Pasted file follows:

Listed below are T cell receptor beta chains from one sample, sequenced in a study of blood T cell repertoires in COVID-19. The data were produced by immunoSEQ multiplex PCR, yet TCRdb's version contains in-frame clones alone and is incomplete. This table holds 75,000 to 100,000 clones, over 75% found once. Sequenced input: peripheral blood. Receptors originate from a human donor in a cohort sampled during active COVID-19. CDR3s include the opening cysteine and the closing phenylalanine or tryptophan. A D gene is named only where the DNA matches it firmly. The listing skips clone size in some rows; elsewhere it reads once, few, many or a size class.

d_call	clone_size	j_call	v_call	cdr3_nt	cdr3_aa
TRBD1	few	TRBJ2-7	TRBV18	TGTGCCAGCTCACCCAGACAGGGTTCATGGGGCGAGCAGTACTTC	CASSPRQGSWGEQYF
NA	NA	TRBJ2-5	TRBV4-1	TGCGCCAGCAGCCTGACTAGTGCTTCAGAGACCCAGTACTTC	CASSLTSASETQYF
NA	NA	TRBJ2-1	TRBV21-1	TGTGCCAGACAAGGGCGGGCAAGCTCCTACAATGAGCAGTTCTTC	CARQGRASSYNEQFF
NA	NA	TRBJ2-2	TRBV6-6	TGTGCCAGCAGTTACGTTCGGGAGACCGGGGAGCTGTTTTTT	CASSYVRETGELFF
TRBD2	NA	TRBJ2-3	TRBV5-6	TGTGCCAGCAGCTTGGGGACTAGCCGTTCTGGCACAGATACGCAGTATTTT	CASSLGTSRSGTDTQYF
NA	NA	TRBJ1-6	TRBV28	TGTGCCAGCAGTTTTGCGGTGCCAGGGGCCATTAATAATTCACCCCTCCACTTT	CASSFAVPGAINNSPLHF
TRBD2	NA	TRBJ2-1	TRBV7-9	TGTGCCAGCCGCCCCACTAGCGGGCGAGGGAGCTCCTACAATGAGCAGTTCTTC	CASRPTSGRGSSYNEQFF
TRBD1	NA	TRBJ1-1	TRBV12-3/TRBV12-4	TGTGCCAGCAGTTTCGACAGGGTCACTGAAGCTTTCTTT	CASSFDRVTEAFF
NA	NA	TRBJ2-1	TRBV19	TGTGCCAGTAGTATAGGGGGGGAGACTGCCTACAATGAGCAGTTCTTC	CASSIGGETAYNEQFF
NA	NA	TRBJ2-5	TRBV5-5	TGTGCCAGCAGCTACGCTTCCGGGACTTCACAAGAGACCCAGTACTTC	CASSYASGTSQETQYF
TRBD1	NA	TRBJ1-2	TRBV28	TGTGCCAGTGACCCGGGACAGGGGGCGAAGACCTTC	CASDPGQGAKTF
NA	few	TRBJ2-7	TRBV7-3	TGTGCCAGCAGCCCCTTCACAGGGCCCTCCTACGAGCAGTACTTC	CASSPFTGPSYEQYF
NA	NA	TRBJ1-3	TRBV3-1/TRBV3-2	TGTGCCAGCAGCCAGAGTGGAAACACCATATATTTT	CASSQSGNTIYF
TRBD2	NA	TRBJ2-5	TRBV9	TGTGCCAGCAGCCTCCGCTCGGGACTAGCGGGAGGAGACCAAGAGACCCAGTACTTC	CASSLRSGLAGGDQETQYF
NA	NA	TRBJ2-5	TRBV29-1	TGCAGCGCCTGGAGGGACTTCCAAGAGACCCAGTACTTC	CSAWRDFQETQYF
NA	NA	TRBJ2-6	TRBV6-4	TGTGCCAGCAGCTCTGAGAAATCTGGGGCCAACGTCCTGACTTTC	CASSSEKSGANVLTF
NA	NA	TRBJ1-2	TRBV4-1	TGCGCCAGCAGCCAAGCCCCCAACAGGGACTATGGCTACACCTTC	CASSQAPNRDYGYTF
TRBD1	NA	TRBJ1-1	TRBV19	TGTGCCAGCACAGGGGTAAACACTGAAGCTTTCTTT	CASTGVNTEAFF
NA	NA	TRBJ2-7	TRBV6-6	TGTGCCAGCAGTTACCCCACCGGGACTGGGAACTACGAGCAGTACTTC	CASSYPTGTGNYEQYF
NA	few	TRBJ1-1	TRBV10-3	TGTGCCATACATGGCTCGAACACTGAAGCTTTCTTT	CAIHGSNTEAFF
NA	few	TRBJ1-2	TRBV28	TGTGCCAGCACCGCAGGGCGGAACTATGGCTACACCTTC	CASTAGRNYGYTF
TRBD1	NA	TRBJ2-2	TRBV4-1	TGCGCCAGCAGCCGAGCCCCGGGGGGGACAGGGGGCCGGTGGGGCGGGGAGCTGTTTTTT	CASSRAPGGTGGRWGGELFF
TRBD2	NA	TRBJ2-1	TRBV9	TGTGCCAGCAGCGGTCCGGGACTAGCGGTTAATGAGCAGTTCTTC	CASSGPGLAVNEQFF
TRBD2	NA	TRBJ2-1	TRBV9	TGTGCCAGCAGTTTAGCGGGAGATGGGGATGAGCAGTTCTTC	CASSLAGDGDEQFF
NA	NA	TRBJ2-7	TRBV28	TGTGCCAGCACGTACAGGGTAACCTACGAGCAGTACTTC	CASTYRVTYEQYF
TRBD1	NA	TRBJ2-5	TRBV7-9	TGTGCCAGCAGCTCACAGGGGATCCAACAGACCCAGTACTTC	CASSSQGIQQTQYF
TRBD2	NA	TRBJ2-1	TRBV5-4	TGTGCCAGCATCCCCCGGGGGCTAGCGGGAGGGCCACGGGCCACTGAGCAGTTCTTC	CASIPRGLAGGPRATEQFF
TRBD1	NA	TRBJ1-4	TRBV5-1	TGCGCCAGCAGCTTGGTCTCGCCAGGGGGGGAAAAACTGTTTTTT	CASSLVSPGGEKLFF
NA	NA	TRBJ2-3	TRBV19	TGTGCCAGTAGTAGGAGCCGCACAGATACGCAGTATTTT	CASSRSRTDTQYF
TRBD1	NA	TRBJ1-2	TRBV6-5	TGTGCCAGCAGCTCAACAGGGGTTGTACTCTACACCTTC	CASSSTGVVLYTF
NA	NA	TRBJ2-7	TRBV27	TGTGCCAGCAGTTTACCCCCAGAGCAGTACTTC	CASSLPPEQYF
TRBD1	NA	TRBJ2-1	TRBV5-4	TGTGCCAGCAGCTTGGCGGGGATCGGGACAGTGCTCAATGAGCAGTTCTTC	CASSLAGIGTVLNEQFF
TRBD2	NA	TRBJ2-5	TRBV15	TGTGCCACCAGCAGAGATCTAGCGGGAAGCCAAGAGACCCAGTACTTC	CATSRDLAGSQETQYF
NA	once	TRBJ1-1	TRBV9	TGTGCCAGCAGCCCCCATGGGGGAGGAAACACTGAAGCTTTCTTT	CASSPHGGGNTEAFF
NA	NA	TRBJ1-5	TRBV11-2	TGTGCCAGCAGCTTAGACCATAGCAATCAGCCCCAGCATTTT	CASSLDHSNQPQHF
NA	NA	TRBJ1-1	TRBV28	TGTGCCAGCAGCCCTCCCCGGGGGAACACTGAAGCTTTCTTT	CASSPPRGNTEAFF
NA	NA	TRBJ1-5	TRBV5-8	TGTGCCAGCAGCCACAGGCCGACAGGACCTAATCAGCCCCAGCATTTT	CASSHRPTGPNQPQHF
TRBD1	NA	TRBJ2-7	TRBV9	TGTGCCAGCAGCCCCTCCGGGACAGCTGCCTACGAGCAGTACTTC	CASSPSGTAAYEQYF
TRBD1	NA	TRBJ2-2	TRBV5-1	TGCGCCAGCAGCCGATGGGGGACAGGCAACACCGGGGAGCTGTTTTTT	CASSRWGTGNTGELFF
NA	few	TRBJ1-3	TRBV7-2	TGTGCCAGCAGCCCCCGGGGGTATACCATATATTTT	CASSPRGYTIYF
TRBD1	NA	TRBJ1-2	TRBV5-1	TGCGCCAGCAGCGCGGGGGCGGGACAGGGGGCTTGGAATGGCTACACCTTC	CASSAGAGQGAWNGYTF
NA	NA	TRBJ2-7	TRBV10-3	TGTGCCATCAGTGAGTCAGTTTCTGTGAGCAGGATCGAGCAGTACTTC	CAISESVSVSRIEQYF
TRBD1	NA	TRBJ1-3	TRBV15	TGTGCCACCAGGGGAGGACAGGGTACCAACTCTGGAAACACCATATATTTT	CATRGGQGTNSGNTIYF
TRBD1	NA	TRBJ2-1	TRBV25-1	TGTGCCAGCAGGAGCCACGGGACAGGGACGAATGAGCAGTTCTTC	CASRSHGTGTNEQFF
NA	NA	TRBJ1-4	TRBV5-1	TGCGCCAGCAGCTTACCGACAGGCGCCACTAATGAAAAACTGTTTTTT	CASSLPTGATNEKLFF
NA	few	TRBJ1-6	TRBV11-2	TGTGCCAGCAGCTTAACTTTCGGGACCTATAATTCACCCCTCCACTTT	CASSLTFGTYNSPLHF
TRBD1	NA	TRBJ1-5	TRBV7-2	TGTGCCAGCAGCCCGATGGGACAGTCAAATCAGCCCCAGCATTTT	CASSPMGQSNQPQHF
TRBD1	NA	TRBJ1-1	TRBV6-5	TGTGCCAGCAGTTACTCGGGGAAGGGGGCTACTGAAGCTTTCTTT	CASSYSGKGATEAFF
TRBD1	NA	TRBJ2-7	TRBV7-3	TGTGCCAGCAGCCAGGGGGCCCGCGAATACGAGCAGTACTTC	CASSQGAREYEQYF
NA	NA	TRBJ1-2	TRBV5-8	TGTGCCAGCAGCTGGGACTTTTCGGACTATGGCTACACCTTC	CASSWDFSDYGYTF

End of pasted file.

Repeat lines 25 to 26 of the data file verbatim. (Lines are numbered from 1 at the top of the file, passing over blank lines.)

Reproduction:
TRBD2	NA	TRBJ2-1	TRBV9	TGTGCCAGCAGCGGTCCGGGACTAGCGGTTAATGAGCAGTTCTTC	CASSGPGLAVNEQFF
TRBD2	NA	TRBJ2-1	TRBV9	TGTGCCAGCAGTTTAGCGGGAGATGGGGATGAGCAGTTCTTC	CASSLAGDGDEQFF